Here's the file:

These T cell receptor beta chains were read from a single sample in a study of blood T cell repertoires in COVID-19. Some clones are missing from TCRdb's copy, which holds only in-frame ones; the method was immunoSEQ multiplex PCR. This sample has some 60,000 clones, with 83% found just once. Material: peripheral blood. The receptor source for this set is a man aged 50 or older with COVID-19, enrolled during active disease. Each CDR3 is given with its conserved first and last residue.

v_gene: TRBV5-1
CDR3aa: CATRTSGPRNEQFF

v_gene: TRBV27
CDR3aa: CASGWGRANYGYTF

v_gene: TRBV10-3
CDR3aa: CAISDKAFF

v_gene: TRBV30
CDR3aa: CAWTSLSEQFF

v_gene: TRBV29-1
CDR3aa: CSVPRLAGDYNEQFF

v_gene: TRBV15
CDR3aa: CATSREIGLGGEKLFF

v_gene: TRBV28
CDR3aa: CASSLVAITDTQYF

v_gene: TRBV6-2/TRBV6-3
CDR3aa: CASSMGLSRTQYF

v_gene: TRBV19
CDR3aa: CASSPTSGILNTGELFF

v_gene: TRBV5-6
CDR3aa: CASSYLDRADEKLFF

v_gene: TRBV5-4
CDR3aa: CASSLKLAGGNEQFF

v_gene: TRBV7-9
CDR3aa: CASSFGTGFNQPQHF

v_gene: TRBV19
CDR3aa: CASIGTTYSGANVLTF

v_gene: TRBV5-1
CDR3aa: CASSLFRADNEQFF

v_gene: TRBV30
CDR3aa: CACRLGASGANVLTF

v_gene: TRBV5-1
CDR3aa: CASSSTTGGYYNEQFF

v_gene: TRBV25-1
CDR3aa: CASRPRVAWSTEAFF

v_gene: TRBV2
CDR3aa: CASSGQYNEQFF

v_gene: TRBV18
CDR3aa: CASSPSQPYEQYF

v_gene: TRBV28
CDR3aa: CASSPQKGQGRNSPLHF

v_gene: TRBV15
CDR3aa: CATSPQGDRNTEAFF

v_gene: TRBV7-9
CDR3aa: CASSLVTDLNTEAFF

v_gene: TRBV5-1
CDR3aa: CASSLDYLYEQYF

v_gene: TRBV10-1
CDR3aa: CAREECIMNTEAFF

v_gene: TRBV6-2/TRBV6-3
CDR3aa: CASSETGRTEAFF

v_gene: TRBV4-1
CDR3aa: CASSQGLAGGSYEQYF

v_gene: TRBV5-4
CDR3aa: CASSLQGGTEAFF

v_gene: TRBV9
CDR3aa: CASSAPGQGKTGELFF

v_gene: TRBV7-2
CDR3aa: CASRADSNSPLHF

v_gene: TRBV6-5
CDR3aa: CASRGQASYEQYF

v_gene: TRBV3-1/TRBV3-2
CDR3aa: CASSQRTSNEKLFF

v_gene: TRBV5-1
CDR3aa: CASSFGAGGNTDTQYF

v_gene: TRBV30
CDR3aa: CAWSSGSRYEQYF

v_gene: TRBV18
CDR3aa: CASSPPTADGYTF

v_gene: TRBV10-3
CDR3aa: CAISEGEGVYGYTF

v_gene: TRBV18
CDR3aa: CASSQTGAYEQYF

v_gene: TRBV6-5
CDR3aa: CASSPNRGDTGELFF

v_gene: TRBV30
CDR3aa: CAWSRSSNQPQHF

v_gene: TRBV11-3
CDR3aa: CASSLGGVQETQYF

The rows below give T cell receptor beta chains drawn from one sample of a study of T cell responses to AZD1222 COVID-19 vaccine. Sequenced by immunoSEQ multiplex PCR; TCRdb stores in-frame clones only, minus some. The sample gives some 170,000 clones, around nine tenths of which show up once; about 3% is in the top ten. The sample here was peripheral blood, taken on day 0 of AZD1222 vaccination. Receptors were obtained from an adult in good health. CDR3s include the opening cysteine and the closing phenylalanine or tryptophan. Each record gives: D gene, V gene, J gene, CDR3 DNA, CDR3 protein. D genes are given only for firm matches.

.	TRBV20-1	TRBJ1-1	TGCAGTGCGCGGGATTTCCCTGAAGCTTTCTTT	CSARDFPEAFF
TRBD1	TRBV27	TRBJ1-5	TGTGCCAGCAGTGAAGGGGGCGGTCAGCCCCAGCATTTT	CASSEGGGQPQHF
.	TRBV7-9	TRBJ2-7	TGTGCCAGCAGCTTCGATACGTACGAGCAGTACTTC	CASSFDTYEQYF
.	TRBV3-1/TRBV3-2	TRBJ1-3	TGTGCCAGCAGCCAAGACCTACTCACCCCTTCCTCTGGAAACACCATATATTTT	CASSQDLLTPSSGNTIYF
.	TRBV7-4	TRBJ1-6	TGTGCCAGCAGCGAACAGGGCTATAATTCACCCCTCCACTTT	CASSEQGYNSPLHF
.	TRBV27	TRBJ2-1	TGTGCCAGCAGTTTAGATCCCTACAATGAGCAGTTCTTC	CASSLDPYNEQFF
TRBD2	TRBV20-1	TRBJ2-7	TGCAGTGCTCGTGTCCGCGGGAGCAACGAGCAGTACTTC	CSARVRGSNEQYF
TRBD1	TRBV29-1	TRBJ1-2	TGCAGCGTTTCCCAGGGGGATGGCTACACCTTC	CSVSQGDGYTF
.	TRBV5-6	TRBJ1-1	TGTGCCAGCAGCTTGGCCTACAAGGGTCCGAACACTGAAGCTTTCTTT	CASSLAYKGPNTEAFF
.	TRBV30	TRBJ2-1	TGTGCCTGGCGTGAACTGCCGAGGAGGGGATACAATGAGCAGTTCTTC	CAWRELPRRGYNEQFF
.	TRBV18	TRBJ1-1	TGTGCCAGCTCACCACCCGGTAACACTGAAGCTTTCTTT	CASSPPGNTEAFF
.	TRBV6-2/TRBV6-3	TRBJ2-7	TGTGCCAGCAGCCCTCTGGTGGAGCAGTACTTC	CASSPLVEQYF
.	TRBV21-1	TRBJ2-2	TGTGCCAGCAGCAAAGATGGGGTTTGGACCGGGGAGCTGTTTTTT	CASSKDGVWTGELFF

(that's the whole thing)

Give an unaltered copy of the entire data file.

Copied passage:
These T cell receptor beta chains were read from a single sample in a study of blood T cell repertoires in COVID-19. Some clones are missing from TCRdb's copy, which holds only in-frame ones; the method was immunoSEQ multiplex PCR. This sample has some 60,000 clones, with 83% found just once. Material: peripheral blood. The receptor source for this set is a man aged 50 or older with COVID-19, enrolled during active disease. Each CDR3 is given with its conserved first and last residue.

v_gene: TRBV5-1
CDR3aa: CATRTSGPRNEQFF

v_gene: TRBV27
CDR3aa: CASGWGRANYGYTF

v_gene: TRBV10-3
CDR3aa: CAISDKAFF

v_gene: TRBV30
CDR3aa: CAWTSLSEQFF

v_gene: TRBV29-1
CDR3aa: CSVPRLAGDYNEQFF

v_gene: TRBV15
CDR3aa: CATSREIGLGGEKLFF

v_gene: TRBV28
CDR3aa: CASSLVAITDTQYF

v_gene: TRBV6-2/TRBV6-3
CDR3aa: CASSMGLSRTQYF

v_gene: TRBV19
CDR3aa: CASSPTSGILNTGELFF

v_gene: TRBV5-6
CDR3aa: CASSYLDRADEKLFF

v_gene: TRBV5-4
CDR3aa: CASSLKLAGGNEQFF

v_gene: TRBV7-9
CDR3aa: CASSFGTGFNQPQHF

v_gene: TRBV19
CDR3aa: CASIGTTYSGANVLTF

v_gene: TRBV5-1
CDR3aa: CASSLFRADNEQFF

v_gene: TRBV30
CDR3aa: CACRLGASGANVLTF

v_gene: TRBV5-1
CDR3aa: CASSSTTGGYYNEQFF

v_gene: TRBV25-1
CDR3aa: CASRPRVAWSTEAFF

v_gene: TRBV2
CDR3aa: CASSGQYNEQFF

v_gene: TRBV18
CDR3aa: CASSPSQPYEQYF

v_gene: TRBV28
CDR3aa: CASSPQKGQGRNSPLHF

v_gene: TRBV15
CDR3aa: CATSPQGDRNTEAFF

v_gene: TRBV7-9
CDR3aa: CASSLVTDLNTEAFF

v_gene: TRBV5-1
CDR3aa: CASSLDYLYEQYF

v_gene: TRBV10-1
CDR3aa: CAREECIMNTEAFF

v_gene: TRBV6-2/TRBV6-3
CDR3aa: CASSETGRTEAFF

v_gene: TRBV4-1
CDR3aa: CASSQGLAGGSYEQYF

v_gene: TRBV5-4
CDR3aa: CASSLQGGTEAFF

v_gene: TRBV9
CDR3aa: CASSAPGQGKTGELFF

v_gene: TRBV7-2
CDR3aa: CASRADSNSPLHF

v_gene: TRBV6-5
CDR3aa: CASRGQASYEQYF

v_gene: TRBV3-1/TRBV3-2
CDR3aa: CASSQRTSNEKLFF

v_gene: TRBV5-1
CDR3aa: CASSFGAGGNTDTQYF

v_gene: TRBV30
CDR3aa: CAWSSGSRYEQYF

v_gene: TRBV18
CDR3aa: CASSPPTADGYTF

v_gene: TRBV10-3
CDR3aa: CAISEGEGVYGYTF

v_gene: TRBV18
CDR3aa: CASSQTGAYEQYF

v_gene: TRBV6-5
CDR3aa: CASSPNRGDTGELFF

v_gene: TRBV30
CDR3aa: CAWSRSSNQPQHF

v_gene: TRBV11-3
CDR3aa: CASSLGGVQETQYF

The rows below give T cell receptor beta chains drawn from one sample of a study of T cell responses to AZD1222 COVID-19 vaccine. Sequenced by immunoSEQ multiplex PCR; TCRdb stores in-frame clones only, minus some. The sample gives some 170,000 clones, around nine tenths of which show up once; about 3% is in the top ten. The sample here was peripheral blood, taken on day 0 of AZD1222 vaccination. Receptors were obtained from an adult in good health. CDR3s include the opening cysteine and the closing phenylalanine or tryptophan. Each record gives: D gene, V gene, J gene, CDR3 DNA, CDR3 protein. D genes are given only for firm matches.

.	TRBV20-1	TRBJ1-1	TGCAGTGCGCGGGATTTCCCTGAAGCTTTCTTT	CSARDFPEAFF
TRBD1	TRBV27	TRBJ1-5	TGTGCCAGCAGTGAAGGGGGCGGTCAGCCCCAGCATTTT	CASSEGGGQPQHF
.	TRBV7-9	TRBJ2-7	TGTGCCAGCAGCTTCGATACGTACGAGCAGTACTTC	CASSFDTYEQYF
.	TRBV3-1/TRBV3-2	TRBJ1-3	TGTGCCAGCAGCCAAGACCTACTCACCCCTTCCTCTGGAAACACCATATATTTT	CASSQDLLTPSSGNTIYF
.	TRBV7-4	TRBJ1-6	TGTGCCAGCAGCGAACAGGGCTATAATTCACCCCTCCACTTT	CASSEQGYNSPLHF
.	TRBV27	TRBJ2-1	TGTGCCAGCAGTTTAGATCCCTACAATGAGCAGTTCTTC	CASSLDPYNEQFF
TRBD2	TRBV20-1	TRBJ2-7	TGCAGTGCTCGTGTCCGCGGGAGCAACGAGCAGTACTTC	CSARVRGSNEQYF
TRBD1	TRBV29-1	TRBJ1-2	TGCAGCGTTTCCCAGGGGGATGGCTACACCTTC	CSVSQGDGYTF
.	TRBV5-6	TRBJ1-1	TGTGCCAGCAGCTTGGCCTACAAGGGTCCGAACACTGAAGCTTTCTTT	CASSLAYKGPNTEAFF
.	TRBV30	TRBJ2-1	TGTGCCTGGCGTGAACTGCCGAGGAGGGGATACAATGAGCAGTTCTTC	CAWRELPRRGYNEQFF
.	TRBV18	TRBJ1-1	TGTGCCAGCTCACCACCCGGTAACACTGAAGCTTTCTTT	CASSPPGNTEAFF
.	TRBV6-2/TRBV6-3	TRBJ2-7	TGTGCCAGCAGCCCTCTGGTGGAGCAGTACTTC	CASSPLVEQYF
.	TRBV21-1	TRBJ2-2	TGTGCCAGCAGCAAAGATGGGGTTTGGACCGGGGAGCTGTTTTTT	CASSKDGVWTGELFF